May you live in interesting times,” says a Chinese proverb – seemingly both a curse and a blessing. It aptly describes the state of affairs in the banking space. Over the past decade, the sector has weathered several storms: economic downturn, corporate deleveraging, non-performing assets (NPA), digital disruption and the Covid-19 pandemic.
In times like these, lenders who were able to use every adversity to their advantage came out on top, as the 26th edition of the BT-KPMG Best Banks 2020-21 survey reveals. ICICI Bank, the country’s second-largest private bank by market capitalization, is the Bank of the Year for the second consecutive year. (See sidebar Roll of Honor.)
The banking sector as a whole had a better year. It posted a net profit of Rs 1.21 lakh crore during FY21 against Rs 10,999 crore during FY20. Return on assets (ROA) and return on equity (ROE), two key profitability metrics, also came out of the red over a three-year period. Among other metrics, the capital adequacy ratio – a measure of a bank’s lending capacity – improved from 15.3% to 16.3%, while gross NPAs fell by 9, 1% in FY19 to 7.3% in FY21. “The improved metrics partly reflect the regulatory relief given to banks during Covid-19 as well as fiscal safeguards and financial support provided by the government,” the Governor of the Reserve Bank of India (RBI) said recently. , Shaktikanta Das. But, as Das was quick to point out, there are risks and challenges ahead that require serious introspection and action by the banking system.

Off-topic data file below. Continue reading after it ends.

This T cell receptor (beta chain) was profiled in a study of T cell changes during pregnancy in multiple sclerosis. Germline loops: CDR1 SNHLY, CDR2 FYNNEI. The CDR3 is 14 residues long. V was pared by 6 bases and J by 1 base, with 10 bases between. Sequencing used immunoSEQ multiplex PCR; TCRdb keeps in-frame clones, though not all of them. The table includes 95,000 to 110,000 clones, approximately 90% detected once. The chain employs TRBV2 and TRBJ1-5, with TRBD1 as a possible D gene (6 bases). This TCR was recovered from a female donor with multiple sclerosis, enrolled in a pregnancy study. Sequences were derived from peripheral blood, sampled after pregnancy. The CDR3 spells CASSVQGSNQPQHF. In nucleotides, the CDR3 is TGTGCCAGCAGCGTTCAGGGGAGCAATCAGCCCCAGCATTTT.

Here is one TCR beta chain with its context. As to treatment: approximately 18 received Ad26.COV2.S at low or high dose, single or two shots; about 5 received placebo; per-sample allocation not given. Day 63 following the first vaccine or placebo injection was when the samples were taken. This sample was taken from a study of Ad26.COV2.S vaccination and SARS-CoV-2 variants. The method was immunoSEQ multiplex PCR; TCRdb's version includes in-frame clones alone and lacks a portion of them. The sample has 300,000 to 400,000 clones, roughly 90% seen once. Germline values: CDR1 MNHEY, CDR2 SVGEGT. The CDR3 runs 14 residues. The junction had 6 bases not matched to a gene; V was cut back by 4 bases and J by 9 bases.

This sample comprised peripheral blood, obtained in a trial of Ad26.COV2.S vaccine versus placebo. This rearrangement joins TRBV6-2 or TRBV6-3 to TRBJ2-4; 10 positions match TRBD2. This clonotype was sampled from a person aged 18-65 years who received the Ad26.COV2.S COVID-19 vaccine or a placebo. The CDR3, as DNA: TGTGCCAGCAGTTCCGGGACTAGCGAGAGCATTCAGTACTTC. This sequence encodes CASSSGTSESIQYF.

In recent years, banks have made conscious efforts to build a well-balanced loan portfolio, with an inclination towards retail banking. “The change in the advances mix is also driven by macroeconomic conditions as demand for corporate credit has been quite weak while retail advances have grown in double digits over the past few years,” says Jaideep Arora, CEO of Sharekhan of BNP Paribas. Bankers also turned cautious after a few debacles. The focus is on a secure retail portfolio and top-notch corporate clients. The current low interest rate regime also has its challenges. “Now you need to offer retail customers a range of choices that will allow them to beat inflation and save something for the future,” says Madhav Kalyan, CEO of JPMorgan Chase Bank India. Banks have also realized that they need to connect with customers both digitally and through physical branches. “If you look at the numbers, the credit drawdown has been in retail and not so much in business credit,” Kalyan says.
“As competition and caution increase, banks may see some erosion of their net interest margins relative to historical trends. However, we believe the pressure would be more evident for larger banks. medium or smaller, while large banks would retain their margins due to their strong liability deductible,” says Arora.In retail, banks are facing disruption from fintech players, who are innovating in payments and lending Today, several banks have partnered with fintechs to serve customers and attract new ones.